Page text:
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Saule Omarova, nominee for Comptroller of the Currency, at a confirmation hearing on Nov. 18. Photo: Anna Moneymaker/Getty Images

A high-stakes battle over the next bank cop just got shoved into the spotlight.

Driving the news: A crucial hearing yesterday — that was ugly and tense at times — made one thing clear: Saule Omarova's shot at leading one of the nation's most powerful financial regulators may be at risk, with growing opposition from both sides of the aisle.

Why it matters: The law professor — a vocal critic, who's put forth proposals that would "end banking as we know it” — is gunning to oversee lenders whose assets make up two-thirds of the banking system's total.

  • If confirmed as head of the Office of the Comptroller of the Currency, Omarova could leave a mark on hugely important issues, including how banks interact with cryptocurrency or lend to controversial industries — and who gets to be a national bank.

The latest: Omarova's critics are getting louder.

  • Republicans claim her academic research suggests support for nationalizing the bank sector. Moderate Democrats don't like that she opposed a law that eased some regional bank regulations — or that she said earlier this year that small oil-and-gas companies should go bankrupt to help “tackle climate change.”
  • During yesterday's hearing before a key Senate panel, Omarova pushed back: She said the fossil fuel industry was “a very important part of the economy” and that her research isn't an endorsement of any one idea.

Catch up quick: The OCC has had temporary leaders — though, acting heads might not feel totally entitled to pursue an aggressive agenda.

  • By the numbers: The office has been without a permanent head for nearly 18 months straight — including the 10 months Biden has been in office, according to data from the nonprofit Partnership for Public Service.

What we're watching: Other Democrats on the committee, including Sen. Elizabeth Warren (D-Mass.), support Biden's pick.

  • Warren said Republicans who oppose Omarova "are doing the bidding of giant banks that want to keep gobbling up smaller competitors, want to keep ripping off their customers, and want to keep getting away with it.”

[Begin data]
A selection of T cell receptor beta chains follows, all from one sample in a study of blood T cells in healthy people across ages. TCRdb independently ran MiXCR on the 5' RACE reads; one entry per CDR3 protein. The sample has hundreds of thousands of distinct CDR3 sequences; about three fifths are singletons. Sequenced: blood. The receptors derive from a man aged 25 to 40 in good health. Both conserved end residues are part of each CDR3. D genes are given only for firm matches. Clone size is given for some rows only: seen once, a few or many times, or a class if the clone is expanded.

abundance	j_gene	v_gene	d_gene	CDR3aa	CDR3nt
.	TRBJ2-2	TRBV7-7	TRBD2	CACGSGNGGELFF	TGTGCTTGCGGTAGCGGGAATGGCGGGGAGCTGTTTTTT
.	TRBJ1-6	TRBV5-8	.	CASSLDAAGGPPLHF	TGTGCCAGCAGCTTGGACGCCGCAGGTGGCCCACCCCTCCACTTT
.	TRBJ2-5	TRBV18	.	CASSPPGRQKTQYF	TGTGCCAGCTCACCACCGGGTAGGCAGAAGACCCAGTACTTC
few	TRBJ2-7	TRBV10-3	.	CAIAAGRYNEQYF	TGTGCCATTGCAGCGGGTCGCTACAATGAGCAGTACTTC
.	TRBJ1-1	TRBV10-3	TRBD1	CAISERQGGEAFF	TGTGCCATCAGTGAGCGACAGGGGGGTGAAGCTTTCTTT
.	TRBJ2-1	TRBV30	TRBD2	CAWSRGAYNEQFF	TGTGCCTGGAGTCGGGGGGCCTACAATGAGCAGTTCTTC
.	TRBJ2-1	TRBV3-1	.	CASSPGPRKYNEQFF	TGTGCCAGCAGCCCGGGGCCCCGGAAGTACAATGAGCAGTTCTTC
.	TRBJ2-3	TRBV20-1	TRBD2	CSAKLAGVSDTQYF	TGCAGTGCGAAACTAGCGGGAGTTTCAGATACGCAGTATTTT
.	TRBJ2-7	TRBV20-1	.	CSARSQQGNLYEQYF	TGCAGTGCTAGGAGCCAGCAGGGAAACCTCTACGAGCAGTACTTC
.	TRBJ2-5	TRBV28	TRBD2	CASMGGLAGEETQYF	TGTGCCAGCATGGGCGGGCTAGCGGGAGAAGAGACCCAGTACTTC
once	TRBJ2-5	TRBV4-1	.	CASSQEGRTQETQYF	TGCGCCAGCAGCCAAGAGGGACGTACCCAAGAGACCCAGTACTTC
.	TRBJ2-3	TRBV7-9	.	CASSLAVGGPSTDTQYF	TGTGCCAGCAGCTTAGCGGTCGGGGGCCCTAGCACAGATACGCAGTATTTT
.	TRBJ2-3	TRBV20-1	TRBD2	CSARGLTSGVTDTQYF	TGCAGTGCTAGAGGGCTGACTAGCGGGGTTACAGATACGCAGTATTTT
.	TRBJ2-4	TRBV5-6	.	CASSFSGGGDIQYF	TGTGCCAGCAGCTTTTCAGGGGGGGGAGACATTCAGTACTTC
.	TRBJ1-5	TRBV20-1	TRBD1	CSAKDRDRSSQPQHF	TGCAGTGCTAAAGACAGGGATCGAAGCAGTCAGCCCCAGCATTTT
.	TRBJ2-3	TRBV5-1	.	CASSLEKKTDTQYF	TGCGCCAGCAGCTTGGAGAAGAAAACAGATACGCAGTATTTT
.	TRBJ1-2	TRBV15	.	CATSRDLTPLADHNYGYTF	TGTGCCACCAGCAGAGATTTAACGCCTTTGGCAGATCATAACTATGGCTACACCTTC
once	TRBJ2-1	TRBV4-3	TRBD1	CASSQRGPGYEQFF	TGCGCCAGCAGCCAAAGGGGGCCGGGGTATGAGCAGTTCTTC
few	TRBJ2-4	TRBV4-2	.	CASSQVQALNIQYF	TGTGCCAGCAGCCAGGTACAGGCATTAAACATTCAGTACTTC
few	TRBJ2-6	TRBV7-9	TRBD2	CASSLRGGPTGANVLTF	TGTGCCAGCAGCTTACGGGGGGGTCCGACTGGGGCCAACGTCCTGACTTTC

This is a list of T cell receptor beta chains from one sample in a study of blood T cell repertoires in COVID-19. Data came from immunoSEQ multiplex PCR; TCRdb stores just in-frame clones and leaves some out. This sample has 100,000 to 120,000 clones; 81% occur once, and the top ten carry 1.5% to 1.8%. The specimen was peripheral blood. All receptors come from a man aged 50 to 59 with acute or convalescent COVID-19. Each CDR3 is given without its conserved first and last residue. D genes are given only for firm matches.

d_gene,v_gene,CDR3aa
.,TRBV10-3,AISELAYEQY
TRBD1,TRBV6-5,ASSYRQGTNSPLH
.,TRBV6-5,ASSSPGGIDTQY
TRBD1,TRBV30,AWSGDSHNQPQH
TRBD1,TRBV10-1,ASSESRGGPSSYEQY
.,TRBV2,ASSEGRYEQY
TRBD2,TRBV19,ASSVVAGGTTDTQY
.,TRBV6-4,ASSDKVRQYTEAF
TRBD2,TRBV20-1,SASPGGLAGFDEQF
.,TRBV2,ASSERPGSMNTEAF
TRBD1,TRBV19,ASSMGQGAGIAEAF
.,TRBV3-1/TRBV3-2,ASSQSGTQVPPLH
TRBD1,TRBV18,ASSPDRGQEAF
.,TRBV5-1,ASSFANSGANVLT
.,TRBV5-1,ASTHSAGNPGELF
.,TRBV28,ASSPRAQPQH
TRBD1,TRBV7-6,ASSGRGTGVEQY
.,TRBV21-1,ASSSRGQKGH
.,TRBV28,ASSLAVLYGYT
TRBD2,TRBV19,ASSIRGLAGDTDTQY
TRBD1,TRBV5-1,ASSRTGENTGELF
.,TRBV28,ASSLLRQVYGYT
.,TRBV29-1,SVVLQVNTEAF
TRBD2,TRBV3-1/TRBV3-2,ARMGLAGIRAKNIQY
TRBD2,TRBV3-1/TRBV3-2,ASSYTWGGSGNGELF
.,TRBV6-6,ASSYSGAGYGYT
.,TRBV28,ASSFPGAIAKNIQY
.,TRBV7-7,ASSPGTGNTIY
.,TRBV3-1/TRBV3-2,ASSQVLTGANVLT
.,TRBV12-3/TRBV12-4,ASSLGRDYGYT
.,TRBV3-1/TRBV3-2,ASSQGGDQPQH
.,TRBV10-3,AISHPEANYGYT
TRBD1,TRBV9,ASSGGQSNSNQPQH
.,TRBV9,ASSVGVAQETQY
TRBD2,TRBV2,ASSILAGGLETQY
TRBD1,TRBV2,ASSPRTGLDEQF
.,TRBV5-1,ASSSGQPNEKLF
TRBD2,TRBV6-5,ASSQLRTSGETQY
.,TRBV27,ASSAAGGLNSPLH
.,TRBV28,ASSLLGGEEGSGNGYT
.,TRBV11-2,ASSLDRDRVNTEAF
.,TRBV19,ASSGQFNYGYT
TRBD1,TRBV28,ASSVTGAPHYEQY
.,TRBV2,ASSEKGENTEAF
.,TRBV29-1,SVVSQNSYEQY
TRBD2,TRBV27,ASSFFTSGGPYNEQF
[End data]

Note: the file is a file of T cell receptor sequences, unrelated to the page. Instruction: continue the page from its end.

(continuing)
• If there’s no Republican support, just one Democratic opposition could sink the nomination. That may extend the regulatory limbo.

One thing looming: A half-century-old anti-redlining law that the next leader could revamp.

What's next: There's no date yet, but the banking committee will vote on whether to advance Omarova — who would be the first nonwhite and first female to permanently get the job — to a full Senate vote.

Go deeper: More Democrats cool on Biden currency comptroller pick

Go deeper

Biden nominates Shalanda Young as budget director

Office of Management and Budget acting director Shalanda Young during a Senate hearing in June 2021. Photo: Greg Nash-Pool/Getty Images

President Biden on Wednesday nominated Shalanda Young to head the Office of Management and Budget permanently. She has served as acting director since March.

Why it matters: If confirmed by the Senate, Young would be the first Black woman to permanently lead the office, which has gone without a confirmed director for months after Biden's first nominee, Neera Tanden, withdrew her nomination because of opposition from several senators from both parties.

Progressives to file resolution to strip Boebert's committee seats

Rep. Lauren Boebert walking through the Senate side of the U.S. Capitol earlier this month. Photo: Drew Angerer/Getty Images

House progressives are planning to introduce a resolution on Wednesday to strip Rep. Lauren Boebert (R-Colo.) of her committee assignments, according to a Democratic aide familiar with the matter.

Why it matters: The move, which was first reported by the Washington Post, comes as progressives — anxious to see the right-wing firebrand face retribution for her recent comments — have grown frustrated by Democratic leadership's inaction on the issue.

Roger Stone won't cooperate with Jan. 6 panel

Longtime Trump confidante Roger Stone speaking in front of the Supreme Court on Jan. 5 in Washington, D.C. Photo: Tasos Katopodis/Getty Images

Longtime Trump confidante Roger Stone won't cooperate with the House select committee investigating the Jan. 6 Capitol riot and will invoke the Fifth Amendment right not to testify, his attorney said Tuesday evening.

Why it matters: The announcement, first reported by ABC News, came hours after former White House chief of staff Mark Meadows said he wouldn't cooperate with the probe.